Tuesday, May 24, 2011

Sensory Underload

My Daniel is a sensory seeker. That means that he gets anxious when there is not enough sensory input. This anxiety can lead to epic meltdowns, tantrums and end-of-the-world style behavior.

He is oral seeking, so usually a little run around the mouth with his battery powered toothbrush will help give him the input he needs. Not so today.

We started out the day well enough, but as the day wore on we saw more and more "fish hooking." It's just what it sounds like, Daniel hooks either his thumb or any finger into the corner of his mouth, and pulls. He has stretched his mouth wide in both directions, at times nearly splitting his lips. It's scary to watch, no mother wants to see their child hurting. It's especially painful when your child deals with stress by hurting himself.

(Picture: Daniel "fish hooking")
I brought out the toothbrush, but it was just a downward spiral. Maybe he is getting a little cold, or his allergies are bothering him. He started coughing this morning, too. It's almost impossible to know what or why my little guy overloads or underloads. Sometimes it's a trip to the store (overload). Sometimes it's several days of rain and cabin fever (underload). But too often it's nothing I can pinpoint, it just is.

We took Daniel to the park hoping the swings would help to calm him down a bit. He did enjoy the swings a lot. Then he wanted down to venture over to the slide.

When Daniel is like this he doesn't want to go anywhere alone. He operates on a very tight safety net of either me or Dad and will outright refuse to do things that he wouldn't think twice about on any other day. Today it was going up stairs to the slide. Then it was walking across the bridge. Then it was going down the slide. I had to go down first before he would even entertain the idea.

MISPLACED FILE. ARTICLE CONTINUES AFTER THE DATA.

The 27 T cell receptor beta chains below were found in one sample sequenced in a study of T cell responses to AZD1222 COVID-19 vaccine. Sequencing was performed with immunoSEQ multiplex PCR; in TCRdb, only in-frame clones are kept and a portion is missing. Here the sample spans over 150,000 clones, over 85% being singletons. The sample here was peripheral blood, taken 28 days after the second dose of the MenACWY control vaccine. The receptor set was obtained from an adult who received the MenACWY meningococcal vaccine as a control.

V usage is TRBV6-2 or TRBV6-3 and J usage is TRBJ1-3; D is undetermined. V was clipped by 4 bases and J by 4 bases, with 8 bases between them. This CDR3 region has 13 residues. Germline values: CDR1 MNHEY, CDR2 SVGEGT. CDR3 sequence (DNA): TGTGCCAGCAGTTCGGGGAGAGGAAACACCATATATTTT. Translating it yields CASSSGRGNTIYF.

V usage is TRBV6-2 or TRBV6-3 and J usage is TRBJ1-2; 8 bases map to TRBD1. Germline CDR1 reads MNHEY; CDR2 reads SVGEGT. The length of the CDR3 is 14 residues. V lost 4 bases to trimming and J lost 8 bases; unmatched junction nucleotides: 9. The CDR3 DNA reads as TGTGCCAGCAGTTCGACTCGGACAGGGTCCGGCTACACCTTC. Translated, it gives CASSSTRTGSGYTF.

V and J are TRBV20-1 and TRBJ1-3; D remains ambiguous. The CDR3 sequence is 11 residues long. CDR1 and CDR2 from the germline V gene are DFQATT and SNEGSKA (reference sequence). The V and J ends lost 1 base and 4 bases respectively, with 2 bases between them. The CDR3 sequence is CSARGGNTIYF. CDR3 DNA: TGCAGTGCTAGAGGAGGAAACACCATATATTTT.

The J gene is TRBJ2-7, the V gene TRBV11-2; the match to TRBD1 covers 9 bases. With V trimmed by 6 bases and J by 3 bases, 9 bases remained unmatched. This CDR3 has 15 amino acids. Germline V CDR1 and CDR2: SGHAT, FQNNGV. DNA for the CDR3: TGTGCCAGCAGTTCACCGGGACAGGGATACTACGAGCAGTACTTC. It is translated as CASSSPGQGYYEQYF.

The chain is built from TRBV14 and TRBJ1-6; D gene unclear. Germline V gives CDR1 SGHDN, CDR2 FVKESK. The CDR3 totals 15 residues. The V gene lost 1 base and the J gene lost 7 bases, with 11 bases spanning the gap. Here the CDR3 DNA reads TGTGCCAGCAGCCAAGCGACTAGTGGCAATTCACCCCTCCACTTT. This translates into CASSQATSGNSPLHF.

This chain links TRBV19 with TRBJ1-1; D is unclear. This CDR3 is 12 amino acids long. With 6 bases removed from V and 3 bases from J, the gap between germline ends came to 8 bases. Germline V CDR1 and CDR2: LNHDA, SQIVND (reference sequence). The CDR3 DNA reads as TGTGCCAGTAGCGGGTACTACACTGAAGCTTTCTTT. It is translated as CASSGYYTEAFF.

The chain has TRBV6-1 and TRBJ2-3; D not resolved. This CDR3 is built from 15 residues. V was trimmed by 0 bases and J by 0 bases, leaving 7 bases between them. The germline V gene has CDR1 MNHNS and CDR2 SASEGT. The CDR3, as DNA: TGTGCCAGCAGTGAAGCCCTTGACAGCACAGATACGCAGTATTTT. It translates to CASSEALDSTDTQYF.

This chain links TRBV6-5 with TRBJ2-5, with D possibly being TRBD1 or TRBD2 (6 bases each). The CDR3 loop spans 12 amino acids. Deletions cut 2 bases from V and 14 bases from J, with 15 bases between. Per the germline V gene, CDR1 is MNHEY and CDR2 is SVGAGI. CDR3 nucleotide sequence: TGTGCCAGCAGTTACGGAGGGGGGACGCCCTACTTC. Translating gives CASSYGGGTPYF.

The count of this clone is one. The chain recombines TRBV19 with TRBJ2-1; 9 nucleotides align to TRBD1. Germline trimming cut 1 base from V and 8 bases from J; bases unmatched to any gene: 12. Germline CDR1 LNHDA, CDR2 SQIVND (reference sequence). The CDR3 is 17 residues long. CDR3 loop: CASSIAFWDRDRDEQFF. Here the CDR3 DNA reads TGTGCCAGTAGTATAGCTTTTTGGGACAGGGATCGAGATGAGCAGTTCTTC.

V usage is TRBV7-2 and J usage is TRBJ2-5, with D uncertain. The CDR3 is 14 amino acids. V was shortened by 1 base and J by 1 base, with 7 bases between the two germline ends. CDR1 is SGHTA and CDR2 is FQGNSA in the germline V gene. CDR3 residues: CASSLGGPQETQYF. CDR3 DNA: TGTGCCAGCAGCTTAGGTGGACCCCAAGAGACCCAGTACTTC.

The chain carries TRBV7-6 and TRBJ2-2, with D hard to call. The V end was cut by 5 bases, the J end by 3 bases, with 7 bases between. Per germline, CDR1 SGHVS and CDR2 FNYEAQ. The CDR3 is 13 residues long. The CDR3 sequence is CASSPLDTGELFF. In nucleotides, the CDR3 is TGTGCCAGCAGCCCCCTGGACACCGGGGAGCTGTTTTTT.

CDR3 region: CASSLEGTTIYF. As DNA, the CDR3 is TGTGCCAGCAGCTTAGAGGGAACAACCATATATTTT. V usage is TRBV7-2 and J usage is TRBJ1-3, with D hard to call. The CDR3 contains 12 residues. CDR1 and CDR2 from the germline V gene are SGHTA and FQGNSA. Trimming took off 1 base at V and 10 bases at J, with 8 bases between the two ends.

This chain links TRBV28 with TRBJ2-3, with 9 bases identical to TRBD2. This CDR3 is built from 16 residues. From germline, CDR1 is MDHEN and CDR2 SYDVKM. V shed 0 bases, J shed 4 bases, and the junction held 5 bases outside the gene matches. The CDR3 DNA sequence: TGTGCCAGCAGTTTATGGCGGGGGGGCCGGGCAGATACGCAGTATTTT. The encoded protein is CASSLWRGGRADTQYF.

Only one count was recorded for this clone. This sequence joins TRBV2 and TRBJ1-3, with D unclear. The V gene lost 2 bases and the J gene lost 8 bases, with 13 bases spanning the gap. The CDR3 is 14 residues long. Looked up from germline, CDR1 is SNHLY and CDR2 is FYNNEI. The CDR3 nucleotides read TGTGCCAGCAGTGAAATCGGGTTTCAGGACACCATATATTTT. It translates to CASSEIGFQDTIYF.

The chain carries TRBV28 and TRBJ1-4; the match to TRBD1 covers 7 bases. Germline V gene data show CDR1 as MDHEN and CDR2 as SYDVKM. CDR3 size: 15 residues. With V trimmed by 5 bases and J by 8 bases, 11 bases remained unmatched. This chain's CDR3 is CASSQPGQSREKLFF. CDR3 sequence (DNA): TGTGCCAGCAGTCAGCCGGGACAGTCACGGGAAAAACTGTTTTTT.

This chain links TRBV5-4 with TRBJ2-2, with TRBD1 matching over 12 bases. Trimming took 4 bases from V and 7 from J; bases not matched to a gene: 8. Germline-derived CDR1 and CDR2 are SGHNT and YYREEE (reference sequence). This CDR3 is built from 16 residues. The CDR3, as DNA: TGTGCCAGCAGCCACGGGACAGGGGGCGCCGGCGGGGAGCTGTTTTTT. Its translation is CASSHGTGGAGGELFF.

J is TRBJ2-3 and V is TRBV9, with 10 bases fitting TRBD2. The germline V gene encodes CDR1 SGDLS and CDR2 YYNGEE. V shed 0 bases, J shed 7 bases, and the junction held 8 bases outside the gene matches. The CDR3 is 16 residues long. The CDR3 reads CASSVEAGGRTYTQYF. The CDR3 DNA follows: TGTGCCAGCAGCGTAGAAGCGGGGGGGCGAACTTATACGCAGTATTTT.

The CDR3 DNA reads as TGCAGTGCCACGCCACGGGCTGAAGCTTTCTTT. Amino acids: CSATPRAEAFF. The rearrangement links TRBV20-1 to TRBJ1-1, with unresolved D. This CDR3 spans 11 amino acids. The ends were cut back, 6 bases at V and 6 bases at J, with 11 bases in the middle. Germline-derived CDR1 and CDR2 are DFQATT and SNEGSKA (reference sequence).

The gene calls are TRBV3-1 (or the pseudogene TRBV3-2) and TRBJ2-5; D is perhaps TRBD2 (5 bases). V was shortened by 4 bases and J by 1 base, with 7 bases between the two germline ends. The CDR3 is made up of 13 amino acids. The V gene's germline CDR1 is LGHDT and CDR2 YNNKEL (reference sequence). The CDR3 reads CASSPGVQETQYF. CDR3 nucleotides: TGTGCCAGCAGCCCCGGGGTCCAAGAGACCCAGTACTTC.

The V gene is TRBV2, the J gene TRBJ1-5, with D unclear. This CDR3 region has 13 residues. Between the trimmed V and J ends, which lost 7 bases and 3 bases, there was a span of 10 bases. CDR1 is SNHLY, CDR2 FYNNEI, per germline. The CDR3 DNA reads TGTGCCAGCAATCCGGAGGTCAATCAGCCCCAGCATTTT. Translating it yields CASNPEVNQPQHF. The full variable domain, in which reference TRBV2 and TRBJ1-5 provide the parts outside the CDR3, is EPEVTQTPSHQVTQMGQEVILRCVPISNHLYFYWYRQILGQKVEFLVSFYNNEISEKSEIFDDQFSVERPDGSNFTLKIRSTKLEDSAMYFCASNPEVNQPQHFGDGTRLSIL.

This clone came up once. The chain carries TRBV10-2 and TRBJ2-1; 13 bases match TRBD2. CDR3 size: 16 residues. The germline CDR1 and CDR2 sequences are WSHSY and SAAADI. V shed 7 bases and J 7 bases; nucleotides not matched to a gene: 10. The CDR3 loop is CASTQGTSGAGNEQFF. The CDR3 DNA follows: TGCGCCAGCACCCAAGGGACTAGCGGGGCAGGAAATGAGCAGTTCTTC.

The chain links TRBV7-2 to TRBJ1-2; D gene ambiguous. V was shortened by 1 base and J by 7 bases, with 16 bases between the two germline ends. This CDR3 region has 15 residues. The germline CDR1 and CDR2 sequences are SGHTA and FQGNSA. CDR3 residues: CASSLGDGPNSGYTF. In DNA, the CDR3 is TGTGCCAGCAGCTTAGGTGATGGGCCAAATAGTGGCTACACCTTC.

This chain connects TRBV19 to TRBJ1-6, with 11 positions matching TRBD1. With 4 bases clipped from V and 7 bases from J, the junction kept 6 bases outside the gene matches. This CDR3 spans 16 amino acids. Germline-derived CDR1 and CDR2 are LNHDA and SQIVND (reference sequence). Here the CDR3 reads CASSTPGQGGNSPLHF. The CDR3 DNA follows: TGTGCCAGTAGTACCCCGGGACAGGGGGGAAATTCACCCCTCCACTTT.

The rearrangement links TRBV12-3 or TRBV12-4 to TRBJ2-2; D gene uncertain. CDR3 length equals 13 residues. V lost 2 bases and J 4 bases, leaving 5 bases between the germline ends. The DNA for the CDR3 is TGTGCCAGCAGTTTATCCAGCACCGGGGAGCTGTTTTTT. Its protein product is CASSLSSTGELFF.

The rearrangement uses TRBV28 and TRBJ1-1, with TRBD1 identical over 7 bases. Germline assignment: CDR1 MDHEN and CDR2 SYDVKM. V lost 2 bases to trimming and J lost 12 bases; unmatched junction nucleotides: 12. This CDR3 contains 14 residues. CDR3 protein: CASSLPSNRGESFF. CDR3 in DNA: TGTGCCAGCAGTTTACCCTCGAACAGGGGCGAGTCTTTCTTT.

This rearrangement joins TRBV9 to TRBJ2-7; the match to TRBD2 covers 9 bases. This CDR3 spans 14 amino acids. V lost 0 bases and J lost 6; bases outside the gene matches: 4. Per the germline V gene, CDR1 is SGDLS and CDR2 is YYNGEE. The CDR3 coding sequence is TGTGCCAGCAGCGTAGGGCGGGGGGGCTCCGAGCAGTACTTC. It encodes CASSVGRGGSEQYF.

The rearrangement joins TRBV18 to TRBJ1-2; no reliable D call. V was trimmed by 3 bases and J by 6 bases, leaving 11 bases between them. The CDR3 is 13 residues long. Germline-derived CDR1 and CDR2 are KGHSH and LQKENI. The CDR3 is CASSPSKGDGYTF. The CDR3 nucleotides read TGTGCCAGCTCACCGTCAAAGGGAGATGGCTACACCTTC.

Finally, there was a platform next to the slide that had a fire pole on one side, bars with a steering wheel on the other and an iron bar ladder on the third side. I tried to entice Daniel over by playing with the steering wheel. Soon he wanted to play too, but I had already gone down the slide. He got to he edge of the platform and just stopped, holding his hands out on all sides as if somehow the world was either caving in or falling away from him. I urged him forward, reminding him that he was safe, and he, very gingerly, walked forward to play with the steering wheel. He did this several times after this initial journey, but he would not let go of one hand-hold before taking hold of the steering wheel. I'm guessing this is part of his proprioceptive sensory challenges... or vestibular. Frankly it's hard to tell them apart. Not just by definition, but application in regard to Daniel.

All in all it was a good day, but a challenging one. The highlight was Daniel messing up the word 'knock.' He was saying "honk, honk, honk!" When Dad tried to correct him by saying "Na, na, Knock," Daniel repeated, "Nah, nah, HONK!"

He is frustrating. He is sometimes impossible to reason with, but he's my boy, and I can't help but love him and be proud of all the accomplishments he has made. His speech has come such a long way and I only see him making improvements in the future. He's certainly a persistent soul, that's for sure.

(Picture: This Daniel's meltdown. He covered his face with his hands, bent over and started crying and screaming. Poor kid. Our usual deep squeezes and chewy snacks just weren't working for him today. Finally I resorted to another staple, a thick smoothie in a straw cup. What a life saver ... the nap he had later helped as well).

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